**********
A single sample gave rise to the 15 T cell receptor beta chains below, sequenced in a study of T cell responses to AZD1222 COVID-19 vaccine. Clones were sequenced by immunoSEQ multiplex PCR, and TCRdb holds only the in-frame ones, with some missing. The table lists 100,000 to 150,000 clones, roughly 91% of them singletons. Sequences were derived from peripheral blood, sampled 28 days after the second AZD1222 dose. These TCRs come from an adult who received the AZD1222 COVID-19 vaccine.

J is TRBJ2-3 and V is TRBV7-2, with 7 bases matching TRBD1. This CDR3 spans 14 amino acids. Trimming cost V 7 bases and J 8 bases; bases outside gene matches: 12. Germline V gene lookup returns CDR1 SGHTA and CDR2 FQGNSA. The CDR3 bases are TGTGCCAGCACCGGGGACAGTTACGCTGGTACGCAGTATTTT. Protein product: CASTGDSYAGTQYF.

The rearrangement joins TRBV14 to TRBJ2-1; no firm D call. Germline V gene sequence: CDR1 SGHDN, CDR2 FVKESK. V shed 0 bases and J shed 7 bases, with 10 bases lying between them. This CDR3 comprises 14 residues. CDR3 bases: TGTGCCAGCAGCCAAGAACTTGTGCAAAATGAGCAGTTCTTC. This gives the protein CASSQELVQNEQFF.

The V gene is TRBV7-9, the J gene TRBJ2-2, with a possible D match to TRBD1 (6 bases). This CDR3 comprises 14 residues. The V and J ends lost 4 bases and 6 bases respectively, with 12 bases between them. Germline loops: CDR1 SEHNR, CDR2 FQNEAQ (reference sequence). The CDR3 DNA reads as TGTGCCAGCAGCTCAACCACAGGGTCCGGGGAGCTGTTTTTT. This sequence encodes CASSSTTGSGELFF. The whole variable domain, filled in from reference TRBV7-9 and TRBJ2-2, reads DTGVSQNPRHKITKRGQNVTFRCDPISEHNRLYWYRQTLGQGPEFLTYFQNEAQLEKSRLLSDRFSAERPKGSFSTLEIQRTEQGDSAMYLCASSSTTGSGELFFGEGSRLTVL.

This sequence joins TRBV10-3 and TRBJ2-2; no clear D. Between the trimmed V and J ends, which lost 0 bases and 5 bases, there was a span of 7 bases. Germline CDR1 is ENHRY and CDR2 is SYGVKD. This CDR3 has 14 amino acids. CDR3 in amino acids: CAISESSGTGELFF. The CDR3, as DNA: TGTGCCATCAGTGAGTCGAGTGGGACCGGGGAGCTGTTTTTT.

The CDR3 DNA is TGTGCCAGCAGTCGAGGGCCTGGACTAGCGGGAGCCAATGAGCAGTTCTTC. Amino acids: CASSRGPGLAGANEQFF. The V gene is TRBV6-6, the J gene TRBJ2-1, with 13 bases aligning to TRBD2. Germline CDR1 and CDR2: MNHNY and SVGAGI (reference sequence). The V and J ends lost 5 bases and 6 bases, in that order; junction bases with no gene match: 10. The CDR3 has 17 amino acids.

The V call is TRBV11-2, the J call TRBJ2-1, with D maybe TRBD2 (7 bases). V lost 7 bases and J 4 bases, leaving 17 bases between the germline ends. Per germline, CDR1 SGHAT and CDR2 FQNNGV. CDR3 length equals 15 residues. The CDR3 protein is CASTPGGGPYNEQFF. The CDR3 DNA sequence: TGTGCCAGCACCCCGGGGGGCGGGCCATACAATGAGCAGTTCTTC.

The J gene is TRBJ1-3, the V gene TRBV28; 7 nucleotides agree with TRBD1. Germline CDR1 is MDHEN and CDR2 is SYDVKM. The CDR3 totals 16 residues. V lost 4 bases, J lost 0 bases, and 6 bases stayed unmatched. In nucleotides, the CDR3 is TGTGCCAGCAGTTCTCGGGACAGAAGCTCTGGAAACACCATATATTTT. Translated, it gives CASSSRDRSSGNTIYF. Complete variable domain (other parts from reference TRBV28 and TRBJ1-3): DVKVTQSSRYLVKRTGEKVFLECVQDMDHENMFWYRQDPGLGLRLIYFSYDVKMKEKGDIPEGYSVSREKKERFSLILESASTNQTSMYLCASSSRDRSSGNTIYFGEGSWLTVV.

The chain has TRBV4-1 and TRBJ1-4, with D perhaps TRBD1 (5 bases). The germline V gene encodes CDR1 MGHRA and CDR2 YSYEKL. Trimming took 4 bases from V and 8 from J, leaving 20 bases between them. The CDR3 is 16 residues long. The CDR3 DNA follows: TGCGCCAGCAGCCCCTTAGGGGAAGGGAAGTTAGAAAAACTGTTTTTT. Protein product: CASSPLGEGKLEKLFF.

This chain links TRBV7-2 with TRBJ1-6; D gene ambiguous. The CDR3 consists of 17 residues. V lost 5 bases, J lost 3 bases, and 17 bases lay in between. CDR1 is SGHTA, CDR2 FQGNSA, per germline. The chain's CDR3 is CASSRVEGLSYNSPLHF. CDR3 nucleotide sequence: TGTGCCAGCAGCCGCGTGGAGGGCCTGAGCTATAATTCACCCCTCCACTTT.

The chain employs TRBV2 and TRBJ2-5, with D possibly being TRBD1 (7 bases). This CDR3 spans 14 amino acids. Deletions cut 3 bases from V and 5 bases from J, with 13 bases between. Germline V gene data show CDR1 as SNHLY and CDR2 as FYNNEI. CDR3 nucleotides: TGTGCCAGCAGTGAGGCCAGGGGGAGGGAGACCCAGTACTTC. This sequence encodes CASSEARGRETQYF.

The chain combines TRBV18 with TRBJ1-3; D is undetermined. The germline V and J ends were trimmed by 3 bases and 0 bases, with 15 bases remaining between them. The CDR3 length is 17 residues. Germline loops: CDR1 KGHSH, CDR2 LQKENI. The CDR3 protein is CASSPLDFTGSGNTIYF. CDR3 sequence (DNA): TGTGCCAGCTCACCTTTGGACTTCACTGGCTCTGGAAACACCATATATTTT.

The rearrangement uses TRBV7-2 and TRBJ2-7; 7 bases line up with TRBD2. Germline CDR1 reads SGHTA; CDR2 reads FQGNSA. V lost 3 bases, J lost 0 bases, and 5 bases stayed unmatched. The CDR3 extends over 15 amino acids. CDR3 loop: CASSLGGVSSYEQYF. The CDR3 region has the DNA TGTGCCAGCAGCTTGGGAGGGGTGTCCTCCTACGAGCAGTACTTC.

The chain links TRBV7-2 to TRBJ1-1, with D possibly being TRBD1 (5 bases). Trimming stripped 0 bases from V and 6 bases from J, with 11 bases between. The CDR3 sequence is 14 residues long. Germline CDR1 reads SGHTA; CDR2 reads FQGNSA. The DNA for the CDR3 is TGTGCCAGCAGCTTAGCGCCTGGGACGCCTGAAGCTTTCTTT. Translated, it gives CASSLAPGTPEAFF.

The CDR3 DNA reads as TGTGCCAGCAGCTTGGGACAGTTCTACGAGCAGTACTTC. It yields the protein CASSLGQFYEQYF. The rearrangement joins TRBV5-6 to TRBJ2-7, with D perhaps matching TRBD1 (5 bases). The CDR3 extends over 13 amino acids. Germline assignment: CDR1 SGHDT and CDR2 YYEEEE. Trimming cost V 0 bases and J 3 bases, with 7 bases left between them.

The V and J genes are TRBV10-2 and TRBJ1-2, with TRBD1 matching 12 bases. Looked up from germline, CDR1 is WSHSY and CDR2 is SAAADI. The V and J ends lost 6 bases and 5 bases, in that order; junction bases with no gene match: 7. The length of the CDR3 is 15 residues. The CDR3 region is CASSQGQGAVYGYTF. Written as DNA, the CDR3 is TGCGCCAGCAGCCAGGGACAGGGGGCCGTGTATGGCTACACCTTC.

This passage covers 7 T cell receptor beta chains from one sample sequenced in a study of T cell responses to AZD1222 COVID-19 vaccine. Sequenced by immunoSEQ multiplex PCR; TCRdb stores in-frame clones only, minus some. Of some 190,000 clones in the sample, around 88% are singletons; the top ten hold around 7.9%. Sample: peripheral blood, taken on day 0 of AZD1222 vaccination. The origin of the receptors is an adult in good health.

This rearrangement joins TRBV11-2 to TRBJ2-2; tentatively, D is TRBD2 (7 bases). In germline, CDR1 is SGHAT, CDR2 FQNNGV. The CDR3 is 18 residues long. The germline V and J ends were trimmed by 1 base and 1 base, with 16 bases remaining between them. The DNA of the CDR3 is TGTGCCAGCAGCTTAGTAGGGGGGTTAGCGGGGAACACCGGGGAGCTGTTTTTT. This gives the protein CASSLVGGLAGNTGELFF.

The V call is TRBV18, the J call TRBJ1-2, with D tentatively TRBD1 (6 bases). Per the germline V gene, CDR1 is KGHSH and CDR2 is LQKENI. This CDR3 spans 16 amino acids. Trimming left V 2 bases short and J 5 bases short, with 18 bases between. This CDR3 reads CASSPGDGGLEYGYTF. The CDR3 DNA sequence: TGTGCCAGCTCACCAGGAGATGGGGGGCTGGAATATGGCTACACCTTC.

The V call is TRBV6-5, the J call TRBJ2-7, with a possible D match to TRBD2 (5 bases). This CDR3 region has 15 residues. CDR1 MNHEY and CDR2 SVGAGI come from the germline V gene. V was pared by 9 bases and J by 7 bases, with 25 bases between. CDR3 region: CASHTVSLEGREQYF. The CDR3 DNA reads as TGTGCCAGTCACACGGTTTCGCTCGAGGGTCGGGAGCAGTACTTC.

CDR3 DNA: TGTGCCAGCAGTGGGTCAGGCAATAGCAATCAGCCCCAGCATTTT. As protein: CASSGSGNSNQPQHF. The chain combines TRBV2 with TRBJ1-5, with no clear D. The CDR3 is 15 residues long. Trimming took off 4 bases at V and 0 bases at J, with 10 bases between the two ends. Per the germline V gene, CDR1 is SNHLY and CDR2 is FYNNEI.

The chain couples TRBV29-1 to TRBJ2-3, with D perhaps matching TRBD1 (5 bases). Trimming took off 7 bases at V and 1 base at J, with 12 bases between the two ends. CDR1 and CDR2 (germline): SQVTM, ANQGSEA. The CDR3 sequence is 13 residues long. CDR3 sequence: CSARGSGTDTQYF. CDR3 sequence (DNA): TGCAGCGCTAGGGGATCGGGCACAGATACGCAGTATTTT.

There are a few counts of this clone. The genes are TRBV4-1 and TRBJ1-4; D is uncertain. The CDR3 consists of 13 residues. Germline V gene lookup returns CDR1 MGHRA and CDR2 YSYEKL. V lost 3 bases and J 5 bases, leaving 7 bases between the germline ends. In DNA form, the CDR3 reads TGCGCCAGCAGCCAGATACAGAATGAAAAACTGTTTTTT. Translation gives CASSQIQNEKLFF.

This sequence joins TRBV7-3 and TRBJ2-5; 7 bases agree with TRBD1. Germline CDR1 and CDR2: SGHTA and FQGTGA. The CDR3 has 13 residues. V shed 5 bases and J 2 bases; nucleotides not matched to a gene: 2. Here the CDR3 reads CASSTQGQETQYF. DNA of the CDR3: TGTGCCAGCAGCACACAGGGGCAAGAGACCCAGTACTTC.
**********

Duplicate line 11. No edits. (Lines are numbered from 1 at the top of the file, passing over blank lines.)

The chain employs TRBV2 and TRBJ2-5, with D possibly being TRBD1 (7 bases). This CDR3 spans 14 amino acids. Deletions cut 3 bases from V and 5 bases from J, with 13 bases between. Germline V gene data show CDR1 as SNHLY and CDR2 as FYNNEI. CDR3 nucleotides: TGTGCCAGCAGTGAGGCCAGGGGGAGGGAGACCCAGTACTTC. This sequence encodes CASSEARGRETQYF.